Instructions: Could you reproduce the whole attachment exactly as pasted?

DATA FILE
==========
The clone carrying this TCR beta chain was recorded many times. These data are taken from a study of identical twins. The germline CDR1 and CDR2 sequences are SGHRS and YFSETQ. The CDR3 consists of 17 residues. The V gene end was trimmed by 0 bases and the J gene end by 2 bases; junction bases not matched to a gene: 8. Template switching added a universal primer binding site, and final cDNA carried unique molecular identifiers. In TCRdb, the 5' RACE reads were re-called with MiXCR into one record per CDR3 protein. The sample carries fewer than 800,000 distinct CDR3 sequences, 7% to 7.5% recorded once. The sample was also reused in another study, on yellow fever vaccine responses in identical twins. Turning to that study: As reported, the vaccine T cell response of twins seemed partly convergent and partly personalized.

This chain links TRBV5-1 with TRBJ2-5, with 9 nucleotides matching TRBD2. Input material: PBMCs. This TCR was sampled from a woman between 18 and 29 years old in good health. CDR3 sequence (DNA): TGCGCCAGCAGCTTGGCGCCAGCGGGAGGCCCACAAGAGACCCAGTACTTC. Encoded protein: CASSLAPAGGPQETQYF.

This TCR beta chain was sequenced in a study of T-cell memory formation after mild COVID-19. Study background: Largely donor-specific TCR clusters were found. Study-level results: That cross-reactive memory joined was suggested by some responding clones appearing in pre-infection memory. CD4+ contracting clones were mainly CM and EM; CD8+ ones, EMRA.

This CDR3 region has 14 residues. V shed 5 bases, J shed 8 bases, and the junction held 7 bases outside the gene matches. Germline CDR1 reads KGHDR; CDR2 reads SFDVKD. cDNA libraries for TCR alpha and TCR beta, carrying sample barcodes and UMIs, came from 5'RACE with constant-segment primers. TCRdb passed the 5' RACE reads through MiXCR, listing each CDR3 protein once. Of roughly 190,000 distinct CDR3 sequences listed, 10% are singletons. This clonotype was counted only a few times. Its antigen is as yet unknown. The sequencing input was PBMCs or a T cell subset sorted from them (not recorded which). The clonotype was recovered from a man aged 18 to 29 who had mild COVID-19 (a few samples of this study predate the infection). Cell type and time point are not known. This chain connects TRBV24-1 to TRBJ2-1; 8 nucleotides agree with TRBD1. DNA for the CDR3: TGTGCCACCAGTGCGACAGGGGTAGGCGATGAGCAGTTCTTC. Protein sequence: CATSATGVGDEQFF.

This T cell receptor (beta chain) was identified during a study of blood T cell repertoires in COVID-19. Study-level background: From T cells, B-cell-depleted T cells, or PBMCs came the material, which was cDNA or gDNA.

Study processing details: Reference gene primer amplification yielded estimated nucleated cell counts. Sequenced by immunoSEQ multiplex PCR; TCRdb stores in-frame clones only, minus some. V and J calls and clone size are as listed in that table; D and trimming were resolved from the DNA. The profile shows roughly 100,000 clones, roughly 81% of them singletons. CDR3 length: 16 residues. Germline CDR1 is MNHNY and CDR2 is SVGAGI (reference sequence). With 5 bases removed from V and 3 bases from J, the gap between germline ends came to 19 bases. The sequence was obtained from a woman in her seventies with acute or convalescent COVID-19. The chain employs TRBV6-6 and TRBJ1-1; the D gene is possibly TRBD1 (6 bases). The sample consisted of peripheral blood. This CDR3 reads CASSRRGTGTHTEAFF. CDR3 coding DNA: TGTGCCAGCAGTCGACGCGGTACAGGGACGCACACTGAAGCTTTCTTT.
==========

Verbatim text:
The clone carrying this TCR beta chain was recorded many times. These data are taken from a study of identical twins. The germline CDR1 and CDR2 sequences are SGHRS and YFSETQ. The CDR3 consists of 17 residues. The V gene end was trimmed by 0 bases and the J gene end by 2 bases; junction bases not matched to a gene: 8. Template switching added a universal primer binding site, and final cDNA carried unique molecular identifiers. In TCRdb, the 5' RACE reads were re-called with MiXCR into one record per CDR3 protein. The sample carries fewer than 800,000 distinct CDR3 sequences, 7% to 7.5% recorded once. The sample was also reused in another study, on yellow fever vaccine responses in identical twins. Turning to that study: As reported, the vaccine T cell response of twins seemed partly convergent and partly personalized.

This chain links TRBV5-1 with TRBJ2-5, with 9 nucleotides matching TRBD2. Input material: PBMCs. This TCR was sampled from a woman between 18 and 29 years old in good health. CDR3 sequence (DNA): TGCGCCAGCAGCTTGGCGCCAGCGGGAGGCCCACAAGAGACCCAGTACTTC. Encoded protein: CASSLAPAGGPQETQYF.

This TCR beta chain was sequenced in a study of T-cell memory formation after mild COVID-19. Study background: Largely donor-specific TCR clusters were found. Study-level results: That cross-reactive memory joined was suggested by some responding clones appearing in pre-infection memory. CD4+ contracting clones were mainly CM and EM; CD8+ ones, EMRA.

This CDR3 region has 14 residues. V shed 5 bases, J shed 8 bases, and the junction held 7 bases outside the gene matches. Germline CDR1 reads KGHDR; CDR2 reads SFDVKD. cDNA libraries for TCR alpha and TCR beta, carrying sample barcodes and UMIs, came from 5'RACE with constant-segment primers. TCRdb passed the 5' RACE reads through MiXCR, listing each CDR3 protein once. Of roughly 190,000 distinct CDR3 sequences listed, 10% are singletons. This clonotype was counted only a few times. Its antigen is as yet unknown. The sequencing input was PBMCs or a T cell subset sorted from them (not recorded which). The clonotype was recovered from a man aged 18 to 29 who had mild COVID-19 (a few samples of this study predate the infection). Cell type and time point are not known. This chain connects TRBV24-1 to TRBJ2-1; 8 nucleotides agree with TRBD1. DNA for the CDR3: TGTGCCACCAGTGCGACAGGGGTAGGCGATGAGCAGTTCTTC. Protein sequence: CATSATGVGDEQFF.

This T cell receptor (beta chain) was identified during a study of blood T cell repertoires in COVID-19. Study-level background: From T cells, B-cell-depleted T cells, or PBMCs came the material, which was cDNA or gDNA.

Study processing details: Reference gene primer amplification yielded estimated nucleated cell counts. Sequenced by immunoSEQ multiplex PCR; TCRdb stores in-frame clones only, minus some. V and J calls and clone size are as listed in that table; D and trimming were resolved from the DNA. The profile shows roughly 100,000 clones, roughly 81% of them singletons. CDR3 length: 16 residues. Germline CDR1 is MNHNY and CDR2 is SVGAGI (reference sequence). With 5 bases removed from V and 3 bases from J, the gap between germline ends came to 19 bases. The sequence was obtained from a woman in her seventies with acute or convalescent COVID-19. The chain employs TRBV6-6 and TRBJ1-1; the D gene is possibly TRBD1 (6 bases). The sample consisted of peripheral blood. This CDR3 reads CASSRRGTGTHTEAFF. CDR3 coding DNA: TGTGCCAGCAGTCGACGCGGTACAGGGACGCACACTGAAGCTTTCTTT.